Community News and Events

Council’s Rescue Grant Kick-Starts World Title Win

Judo Picture

A council sports development grant came to the rescue of Pitsea teenager Kieran Silver and helped him on his way to win a gold medal in an international martial arts tournament. Kieran, a master of Taikido, faced having to bow out of the world all-styles martial arts championships, held in Malta, because he could not afford the airfare and hotel. But before months of training got the chop, the council stepped in to keep his ambitions alive with a £600 lifeline just days before he was due to compete. Sustainable Communities also helped out with an additional grant. The grant meant Kieran, 17, went on to lift the World United Martial Arts Federation title for Great Britain in the men’s under-75kg intermediate continuous contact category. "I could not have done this without the help of the council grant. I was facing having to pull out of the championships because I couldn’t finance the trip. That would have been a massive blow to me, especially as it was the first time I had been picked to compete," said Kieran. "We run the sports development fund to assist promising young sportsmen and women in training and competition," said councillor Anthony Hedley, cabinet member for Leisure and Open Spaces. "It is designed for athletes whose achievements can put Basildon on the map, and Kieran has certainly helped to do that. We are delighted he won the world title, especially when it was doubtful he could even take part," he added.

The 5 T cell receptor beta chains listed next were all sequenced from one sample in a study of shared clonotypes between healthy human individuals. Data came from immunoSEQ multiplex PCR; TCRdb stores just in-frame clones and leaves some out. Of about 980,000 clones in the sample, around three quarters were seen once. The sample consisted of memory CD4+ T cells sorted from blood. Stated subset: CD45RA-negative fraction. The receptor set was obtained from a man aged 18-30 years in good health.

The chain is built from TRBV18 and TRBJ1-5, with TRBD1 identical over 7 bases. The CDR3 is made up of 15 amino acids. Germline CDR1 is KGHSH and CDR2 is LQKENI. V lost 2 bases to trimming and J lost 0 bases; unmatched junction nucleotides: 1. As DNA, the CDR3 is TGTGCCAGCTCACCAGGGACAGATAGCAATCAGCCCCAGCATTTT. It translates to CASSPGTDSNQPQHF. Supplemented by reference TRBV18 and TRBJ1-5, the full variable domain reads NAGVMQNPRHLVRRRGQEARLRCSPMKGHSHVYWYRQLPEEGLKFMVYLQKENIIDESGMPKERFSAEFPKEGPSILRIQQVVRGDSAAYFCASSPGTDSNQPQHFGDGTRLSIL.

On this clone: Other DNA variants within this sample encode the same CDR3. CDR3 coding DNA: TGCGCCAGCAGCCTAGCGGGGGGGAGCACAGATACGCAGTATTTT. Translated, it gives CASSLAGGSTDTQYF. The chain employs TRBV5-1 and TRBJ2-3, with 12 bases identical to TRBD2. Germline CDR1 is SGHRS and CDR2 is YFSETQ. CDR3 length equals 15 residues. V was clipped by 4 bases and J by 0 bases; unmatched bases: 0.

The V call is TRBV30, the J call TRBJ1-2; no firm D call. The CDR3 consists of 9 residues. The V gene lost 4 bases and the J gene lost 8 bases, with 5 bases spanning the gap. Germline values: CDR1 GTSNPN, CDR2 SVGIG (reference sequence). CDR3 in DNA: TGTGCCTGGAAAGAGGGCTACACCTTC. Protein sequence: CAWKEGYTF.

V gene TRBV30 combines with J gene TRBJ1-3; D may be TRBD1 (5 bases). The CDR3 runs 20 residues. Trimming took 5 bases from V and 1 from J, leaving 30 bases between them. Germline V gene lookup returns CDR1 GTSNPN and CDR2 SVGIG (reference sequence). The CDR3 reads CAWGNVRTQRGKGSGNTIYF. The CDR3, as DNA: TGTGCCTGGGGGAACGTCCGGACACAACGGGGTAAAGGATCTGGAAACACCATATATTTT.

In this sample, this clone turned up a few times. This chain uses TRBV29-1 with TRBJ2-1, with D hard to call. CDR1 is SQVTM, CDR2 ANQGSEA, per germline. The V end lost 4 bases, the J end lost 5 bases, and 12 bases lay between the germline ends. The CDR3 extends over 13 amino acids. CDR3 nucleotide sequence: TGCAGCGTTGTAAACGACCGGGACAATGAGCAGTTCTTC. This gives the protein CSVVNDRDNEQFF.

Councillors in Basildon were prepared to face a grilling by local students as they took part in a BBC-style question time debate.